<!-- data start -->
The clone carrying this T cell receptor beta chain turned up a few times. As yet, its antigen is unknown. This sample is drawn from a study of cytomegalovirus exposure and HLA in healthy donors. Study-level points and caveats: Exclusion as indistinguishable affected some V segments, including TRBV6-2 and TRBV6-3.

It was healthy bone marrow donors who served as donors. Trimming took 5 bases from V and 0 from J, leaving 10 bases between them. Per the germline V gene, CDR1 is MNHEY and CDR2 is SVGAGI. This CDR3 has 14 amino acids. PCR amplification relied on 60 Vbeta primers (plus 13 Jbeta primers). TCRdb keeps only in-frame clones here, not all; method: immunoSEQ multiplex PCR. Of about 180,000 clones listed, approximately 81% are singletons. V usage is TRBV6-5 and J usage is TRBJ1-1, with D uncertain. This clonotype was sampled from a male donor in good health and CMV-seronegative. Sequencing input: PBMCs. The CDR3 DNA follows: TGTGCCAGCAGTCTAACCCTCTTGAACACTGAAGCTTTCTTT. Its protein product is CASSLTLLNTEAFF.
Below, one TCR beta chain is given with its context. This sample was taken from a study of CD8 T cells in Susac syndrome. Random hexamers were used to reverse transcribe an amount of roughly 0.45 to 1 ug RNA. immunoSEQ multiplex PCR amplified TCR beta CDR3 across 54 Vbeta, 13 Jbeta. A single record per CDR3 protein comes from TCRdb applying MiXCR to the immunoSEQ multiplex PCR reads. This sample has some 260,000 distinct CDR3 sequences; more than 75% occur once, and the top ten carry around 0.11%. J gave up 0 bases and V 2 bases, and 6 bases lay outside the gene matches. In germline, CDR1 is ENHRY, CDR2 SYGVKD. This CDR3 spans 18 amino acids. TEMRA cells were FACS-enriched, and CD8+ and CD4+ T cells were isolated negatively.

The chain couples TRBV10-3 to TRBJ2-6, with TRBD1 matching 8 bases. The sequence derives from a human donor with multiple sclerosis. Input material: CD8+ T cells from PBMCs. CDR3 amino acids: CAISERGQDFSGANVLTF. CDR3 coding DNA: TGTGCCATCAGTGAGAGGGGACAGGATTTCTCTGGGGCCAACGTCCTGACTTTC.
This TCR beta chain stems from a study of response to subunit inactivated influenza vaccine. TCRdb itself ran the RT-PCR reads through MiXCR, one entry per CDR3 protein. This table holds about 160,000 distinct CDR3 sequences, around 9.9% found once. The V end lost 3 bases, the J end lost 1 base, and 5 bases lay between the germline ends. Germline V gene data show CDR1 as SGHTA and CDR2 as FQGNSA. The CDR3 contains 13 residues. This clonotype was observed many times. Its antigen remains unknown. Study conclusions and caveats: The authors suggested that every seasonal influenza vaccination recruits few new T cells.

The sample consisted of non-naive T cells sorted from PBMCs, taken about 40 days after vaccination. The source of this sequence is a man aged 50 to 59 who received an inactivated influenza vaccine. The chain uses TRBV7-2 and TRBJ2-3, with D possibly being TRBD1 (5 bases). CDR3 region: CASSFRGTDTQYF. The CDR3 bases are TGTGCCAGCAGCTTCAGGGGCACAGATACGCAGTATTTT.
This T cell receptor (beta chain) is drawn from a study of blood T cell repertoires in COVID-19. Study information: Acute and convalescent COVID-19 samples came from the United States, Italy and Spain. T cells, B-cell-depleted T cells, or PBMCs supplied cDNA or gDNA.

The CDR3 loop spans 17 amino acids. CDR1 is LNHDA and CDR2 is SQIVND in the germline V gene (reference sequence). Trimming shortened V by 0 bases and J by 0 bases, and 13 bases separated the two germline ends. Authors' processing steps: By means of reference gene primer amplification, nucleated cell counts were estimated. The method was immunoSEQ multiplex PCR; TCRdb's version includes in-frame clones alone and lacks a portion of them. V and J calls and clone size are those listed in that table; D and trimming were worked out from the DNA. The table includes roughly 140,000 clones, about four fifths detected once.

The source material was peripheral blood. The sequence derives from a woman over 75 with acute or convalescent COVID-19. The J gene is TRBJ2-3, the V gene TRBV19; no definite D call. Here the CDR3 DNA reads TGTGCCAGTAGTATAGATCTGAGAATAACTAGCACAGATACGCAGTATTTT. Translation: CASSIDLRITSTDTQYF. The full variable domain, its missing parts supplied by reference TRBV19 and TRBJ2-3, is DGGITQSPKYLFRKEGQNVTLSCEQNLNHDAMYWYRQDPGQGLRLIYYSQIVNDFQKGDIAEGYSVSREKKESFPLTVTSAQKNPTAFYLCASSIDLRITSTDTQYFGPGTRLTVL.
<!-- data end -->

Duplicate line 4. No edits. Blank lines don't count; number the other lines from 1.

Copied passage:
The chain couples TRBV10-3 to TRBJ2-6, with TRBD1 matching 8 bases. The sequence derives from a human donor with multiple sclerosis. Input material: CD8+ T cells from PBMCs. CDR3 amino acids: CAISERGQDFSGANVLTF. CDR3 coding DNA: TGTGCCATCAGTGAGAGGGGACAGGATTTCTCTGGGGCCAACGTCCTGACTTTC.